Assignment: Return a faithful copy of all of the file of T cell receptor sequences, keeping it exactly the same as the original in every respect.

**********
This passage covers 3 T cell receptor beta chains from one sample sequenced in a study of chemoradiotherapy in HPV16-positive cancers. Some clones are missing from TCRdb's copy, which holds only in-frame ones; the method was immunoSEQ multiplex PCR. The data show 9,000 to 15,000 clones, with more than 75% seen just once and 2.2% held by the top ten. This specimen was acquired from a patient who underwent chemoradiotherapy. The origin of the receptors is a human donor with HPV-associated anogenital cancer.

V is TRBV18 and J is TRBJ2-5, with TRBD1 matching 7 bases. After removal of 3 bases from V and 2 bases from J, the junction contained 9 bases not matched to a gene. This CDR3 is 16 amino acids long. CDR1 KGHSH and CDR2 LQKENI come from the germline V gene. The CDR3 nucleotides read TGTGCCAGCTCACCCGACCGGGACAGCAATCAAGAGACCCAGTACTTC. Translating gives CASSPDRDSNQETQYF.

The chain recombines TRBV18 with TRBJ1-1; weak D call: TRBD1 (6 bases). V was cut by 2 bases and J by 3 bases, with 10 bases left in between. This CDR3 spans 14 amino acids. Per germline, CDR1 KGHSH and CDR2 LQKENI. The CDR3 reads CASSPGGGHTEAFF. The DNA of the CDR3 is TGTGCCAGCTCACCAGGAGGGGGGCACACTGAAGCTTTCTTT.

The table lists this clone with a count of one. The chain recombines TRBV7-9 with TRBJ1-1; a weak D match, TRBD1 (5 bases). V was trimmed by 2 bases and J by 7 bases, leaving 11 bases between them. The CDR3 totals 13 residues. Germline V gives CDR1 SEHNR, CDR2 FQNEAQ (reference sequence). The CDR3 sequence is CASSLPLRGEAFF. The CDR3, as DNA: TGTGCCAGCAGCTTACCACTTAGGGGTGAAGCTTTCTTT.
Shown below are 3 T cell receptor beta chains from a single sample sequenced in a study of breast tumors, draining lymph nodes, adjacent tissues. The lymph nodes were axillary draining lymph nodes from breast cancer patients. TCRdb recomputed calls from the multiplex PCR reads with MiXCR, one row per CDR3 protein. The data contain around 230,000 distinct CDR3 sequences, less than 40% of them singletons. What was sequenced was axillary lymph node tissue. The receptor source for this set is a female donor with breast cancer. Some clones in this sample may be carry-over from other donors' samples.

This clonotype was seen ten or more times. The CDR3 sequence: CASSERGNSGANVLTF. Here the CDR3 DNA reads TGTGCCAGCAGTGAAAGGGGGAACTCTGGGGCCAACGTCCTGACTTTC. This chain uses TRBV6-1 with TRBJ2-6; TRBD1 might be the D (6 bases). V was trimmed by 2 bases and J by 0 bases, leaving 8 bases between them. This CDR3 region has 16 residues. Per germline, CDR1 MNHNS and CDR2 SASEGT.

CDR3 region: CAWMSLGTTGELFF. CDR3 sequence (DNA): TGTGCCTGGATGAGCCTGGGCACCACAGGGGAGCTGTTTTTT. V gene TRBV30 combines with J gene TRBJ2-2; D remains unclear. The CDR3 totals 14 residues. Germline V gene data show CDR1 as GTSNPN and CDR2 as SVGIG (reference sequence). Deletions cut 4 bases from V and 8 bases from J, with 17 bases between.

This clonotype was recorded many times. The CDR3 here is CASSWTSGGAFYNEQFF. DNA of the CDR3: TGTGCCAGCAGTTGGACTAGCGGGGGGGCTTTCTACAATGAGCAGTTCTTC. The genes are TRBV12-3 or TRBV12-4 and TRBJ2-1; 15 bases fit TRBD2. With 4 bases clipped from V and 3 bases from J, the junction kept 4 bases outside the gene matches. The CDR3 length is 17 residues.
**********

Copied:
This passage covers 3 T cell receptor beta chains from one sample sequenced in a study of chemoradiotherapy in HPV16-positive cancers. Some clones are missing from TCRdb's copy, which holds only in-frame ones; the method was immunoSEQ multiplex PCR. The data show 9,000 to 15,000 clones, with more than 75% seen just once and 2.2% held by the top ten. This specimen was acquired from a patient who underwent chemoradiotherapy. The origin of the receptors is a human donor with HPV-associated anogenital cancer.

V is TRBV18 and J is TRBJ2-5, with TRBD1 matching 7 bases. After removal of 3 bases from V and 2 bases from J, the junction contained 9 bases not matched to a gene. This CDR3 is 16 amino acids long. CDR1 KGHSH and CDR2 LQKENI come from the germline V gene. The CDR3 nucleotides read TGTGCCAGCTCACCCGACCGGGACAGCAATCAAGAGACCCAGTACTTC. Translating gives CASSPDRDSNQETQYF.

The chain recombines TRBV18 with TRBJ1-1; weak D call: TRBD1 (6 bases). V was cut by 2 bases and J by 3 bases, with 10 bases left in between. This CDR3 spans 14 amino acids. Per germline, CDR1 KGHSH and CDR2 LQKENI. The CDR3 reads CASSPGGGHTEAFF. The DNA of the CDR3 is TGTGCCAGCTCACCAGGAGGGGGGCACACTGAAGCTTTCTTT.

The table lists this clone with a count of one. The chain recombines TRBV7-9 with TRBJ1-1; a weak D match, TRBD1 (5 bases). V was trimmed by 2 bases and J by 7 bases, leaving 11 bases between them. The CDR3 totals 13 residues. Germline V gives CDR1 SEHNR, CDR2 FQNEAQ (reference sequence). The CDR3 sequence is CASSLPLRGEAFF. The CDR3, as DNA: TGTGCCAGCAGCTTACCACTTAGGGGTGAAGCTTTCTTT.
Shown below are 3 T cell receptor beta chains from a single sample sequenced in a study of breast tumors, draining lymph nodes, adjacent tissues. The lymph nodes were axillary draining lymph nodes from breast cancer patients. TCRdb recomputed calls from the multiplex PCR reads with MiXCR, one row per CDR3 protein. The data contain around 230,000 distinct CDR3 sequences, less than 40% of them singletons. What was sequenced was axillary lymph node tissue. The receptor source for this set is a female donor with breast cancer. Some clones in this sample may be carry-over from other donors' samples.

This clonotype was seen ten or more times. The CDR3 sequence: CASSERGNSGANVLTF. Here the CDR3 DNA reads TGTGCCAGCAGTGAAAGGGGGAACTCTGGGGCCAACGTCCTGACTTTC. This chain uses TRBV6-1 with TRBJ2-6; TRBD1 might be the D (6 bases). V was trimmed by 2 bases and J by 0 bases, leaving 8 bases between them. This CDR3 region has 16 residues. Per germline, CDR1 MNHNS and CDR2 SASEGT.

CDR3 region: CAWMSLGTTGELFF. CDR3 sequence (DNA): TGTGCCTGGATGAGCCTGGGCACCACAGGGGAGCTGTTTTTT. V gene TRBV30 combines with J gene TRBJ2-2; D remains unclear. The CDR3 totals 14 residues. Germline V gene data show CDR1 as GTSNPN and CDR2 as SVGIG (reference sequence). Deletions cut 4 bases from V and 8 bases from J, with 17 bases between.

This clonotype was recorded many times. The CDR3 here is CASSWTSGGAFYNEQFF. DNA of the CDR3: TGTGCCAGCAGTTGGACTAGCGGGGGGGCTTTCTACAATGAGCAGTTCTTC. The genes are TRBV12-3 or TRBV12-4 and TRBJ2-1; 15 bases fit TRBD2. With 4 bases clipped from V and 3 bases from J, the junction kept 4 bases outside the gene matches. The CDR3 length is 17 residues.